Robison v. Superior CourtAnnotate this Case
LORENZO ROBISON, Petitioner, v. THE SUPERIOR COURT OF THE CITY AND COUNTY OF SAN FRANCISCO et al., Respondents.
Gregory S. Stout for Petitioner.
Edmund G. Brown, Attorney General, Clarence A. Linn, Assistant Attorney General, and Victor Griffith, Deputy Attorney General, for Respondents. [49 Cal. 2d 187]
This is an application for a writ of prohibition to restrain the Superior Court of the City and County of San Francisco from trying defendant on the charge of violating section 11500 of the Health and Safety Code.
The record at the preliminary hearing disclosed that defendant was charged with violating section 11500 of the Health and Safety Code (possession of dolophine, a narcotic).
Officer Rinken testified that on January 17, 1957, he went to 2945A Bush Street, San Francisco, where he and other officers arrested John Hall for violation of section 11557 of the Health and Safety Code (maintaining premises where narcotics are sold) and for possession and sale of narcotics, in violation of section 11500 of the Health and Safety Code. The officer stated that there had been sales of narcotics from this apartment on at least two other occasions on the same date, that is, January 17, 1957.
After Hall was arrested, defendant came to the apartment, knocked on the door, and was admitted by one of the officers. Officer Rinken asked him if he had anything on him. Defendant was thereupon searched by the officer, and in his left front jacket pocket there was found a paper-wrapped tablet that contained dolophine. This tablet was received in evidence without objection.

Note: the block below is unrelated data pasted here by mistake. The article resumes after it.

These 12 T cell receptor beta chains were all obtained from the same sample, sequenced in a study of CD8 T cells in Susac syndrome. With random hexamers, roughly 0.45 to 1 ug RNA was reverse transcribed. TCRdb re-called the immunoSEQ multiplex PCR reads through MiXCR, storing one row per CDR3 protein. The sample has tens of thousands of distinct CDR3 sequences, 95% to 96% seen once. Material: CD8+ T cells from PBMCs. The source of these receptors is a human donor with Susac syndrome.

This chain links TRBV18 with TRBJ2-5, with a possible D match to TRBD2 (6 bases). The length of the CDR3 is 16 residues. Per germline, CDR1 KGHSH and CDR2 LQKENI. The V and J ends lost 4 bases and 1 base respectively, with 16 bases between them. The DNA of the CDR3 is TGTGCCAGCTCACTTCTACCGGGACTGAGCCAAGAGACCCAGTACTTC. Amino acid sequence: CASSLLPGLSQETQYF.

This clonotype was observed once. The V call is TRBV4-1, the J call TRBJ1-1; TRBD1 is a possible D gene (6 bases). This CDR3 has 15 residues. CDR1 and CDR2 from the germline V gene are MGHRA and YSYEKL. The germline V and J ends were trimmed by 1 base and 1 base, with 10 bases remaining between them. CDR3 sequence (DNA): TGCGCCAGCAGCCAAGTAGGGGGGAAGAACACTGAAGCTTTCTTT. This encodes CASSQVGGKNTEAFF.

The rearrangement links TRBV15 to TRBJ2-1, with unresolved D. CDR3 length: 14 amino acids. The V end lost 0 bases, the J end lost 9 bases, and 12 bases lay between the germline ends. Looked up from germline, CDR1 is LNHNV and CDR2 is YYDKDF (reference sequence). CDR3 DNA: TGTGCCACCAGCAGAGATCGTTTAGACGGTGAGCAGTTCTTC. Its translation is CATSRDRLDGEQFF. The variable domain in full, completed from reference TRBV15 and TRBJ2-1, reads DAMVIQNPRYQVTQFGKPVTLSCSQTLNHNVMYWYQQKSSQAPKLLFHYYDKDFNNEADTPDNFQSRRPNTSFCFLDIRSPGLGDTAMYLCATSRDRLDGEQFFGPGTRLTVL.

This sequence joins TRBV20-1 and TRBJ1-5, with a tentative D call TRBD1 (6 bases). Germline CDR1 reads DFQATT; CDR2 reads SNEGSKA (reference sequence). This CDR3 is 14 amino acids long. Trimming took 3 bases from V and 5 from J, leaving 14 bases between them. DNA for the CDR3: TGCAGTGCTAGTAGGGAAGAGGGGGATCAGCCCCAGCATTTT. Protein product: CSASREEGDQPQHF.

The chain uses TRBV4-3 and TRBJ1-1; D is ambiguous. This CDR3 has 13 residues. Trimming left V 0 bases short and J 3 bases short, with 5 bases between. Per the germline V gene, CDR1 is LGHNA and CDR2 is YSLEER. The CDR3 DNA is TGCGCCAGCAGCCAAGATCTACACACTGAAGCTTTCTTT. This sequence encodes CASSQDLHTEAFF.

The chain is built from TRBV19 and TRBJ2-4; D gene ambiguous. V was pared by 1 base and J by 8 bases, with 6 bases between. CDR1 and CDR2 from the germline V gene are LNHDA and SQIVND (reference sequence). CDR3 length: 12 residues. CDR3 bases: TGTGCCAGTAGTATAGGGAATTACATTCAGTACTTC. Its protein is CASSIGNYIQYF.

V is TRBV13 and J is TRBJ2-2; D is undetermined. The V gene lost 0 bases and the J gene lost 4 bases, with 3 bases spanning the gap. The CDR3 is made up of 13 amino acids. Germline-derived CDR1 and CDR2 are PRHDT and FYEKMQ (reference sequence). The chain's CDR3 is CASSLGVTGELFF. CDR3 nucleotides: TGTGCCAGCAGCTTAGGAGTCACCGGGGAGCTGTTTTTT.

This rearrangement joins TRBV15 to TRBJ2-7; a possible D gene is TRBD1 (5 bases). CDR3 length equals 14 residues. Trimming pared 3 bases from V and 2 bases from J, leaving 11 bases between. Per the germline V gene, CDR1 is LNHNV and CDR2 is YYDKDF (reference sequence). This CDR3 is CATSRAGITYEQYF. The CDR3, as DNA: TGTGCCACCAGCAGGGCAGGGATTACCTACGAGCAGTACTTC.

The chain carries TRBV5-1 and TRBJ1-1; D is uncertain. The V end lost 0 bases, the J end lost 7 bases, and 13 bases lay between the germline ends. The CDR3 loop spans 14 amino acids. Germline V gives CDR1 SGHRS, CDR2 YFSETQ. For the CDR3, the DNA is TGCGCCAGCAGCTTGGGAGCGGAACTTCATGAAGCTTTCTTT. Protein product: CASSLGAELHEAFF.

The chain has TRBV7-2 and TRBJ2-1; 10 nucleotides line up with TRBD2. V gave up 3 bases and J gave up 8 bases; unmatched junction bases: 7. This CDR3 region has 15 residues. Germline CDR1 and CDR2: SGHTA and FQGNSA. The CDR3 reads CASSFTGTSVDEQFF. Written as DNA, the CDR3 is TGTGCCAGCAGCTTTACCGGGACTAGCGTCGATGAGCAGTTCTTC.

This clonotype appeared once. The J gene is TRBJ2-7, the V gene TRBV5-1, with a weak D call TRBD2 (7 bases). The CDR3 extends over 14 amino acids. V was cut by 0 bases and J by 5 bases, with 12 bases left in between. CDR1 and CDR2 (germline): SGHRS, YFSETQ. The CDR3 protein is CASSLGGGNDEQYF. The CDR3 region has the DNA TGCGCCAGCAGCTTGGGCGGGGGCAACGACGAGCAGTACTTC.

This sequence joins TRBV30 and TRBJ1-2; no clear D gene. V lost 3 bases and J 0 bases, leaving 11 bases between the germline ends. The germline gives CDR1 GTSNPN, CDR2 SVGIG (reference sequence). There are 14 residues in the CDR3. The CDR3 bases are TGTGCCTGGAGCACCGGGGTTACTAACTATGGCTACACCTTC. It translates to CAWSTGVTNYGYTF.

It is conceded that the officer did not have a warrant for the arrest of defendant or a search warrant permitting him to search defendant.
Questions: First. Did the committing magistrate properly consider the evidence that defendant had in his possession a narcotic at the time he was arrested, in view of the fact that the arresting officer did not have either (a) a warrant for defendant's arrest or (b) a warrant authorizing him to search defendant?
 This question must be answered in the affirmative, and is governed by this rule: By failing to object at the preliminary hearing to the admission of the evidence that he had a narcotic in his possession, defendant waived his right to claim that the evidence was improperly received because it had been illegally obtained contrary to the rule announced in People v. Cahan, 44 Cal. 2d 434 [282 P.2d 905, 50 A.L.R.2d 513]. (People v. Kitchens, 46 Cal. 2d 260, 262  [294 P.2d 17]; People v. Kelsey, 140 Cal. App. 2d 722, 723  [295 P.2d 462]; People v. Williams, 148 Cal. App. 2d 525, 532  [307 P.2d 48]; see cases cited 23 C.J.S. (1940), Criminal Law, § 1078c, p. 516; [49 Cal. 2d 188] People v. Long, 43 Cal. 444, 446; People v. Rolfe, 61 Cal. 540, 542; cf. Cardenti v. United States, 24 F.2d 782, 783 .)
As set forth above, the record discloses that when the dolophine tablet was offered and received in evidence, no objection was made by defendant. Therefore, the committing magistrate properly considered it in determining whether there was sufficient cause to believe that defendant had committed a public offense.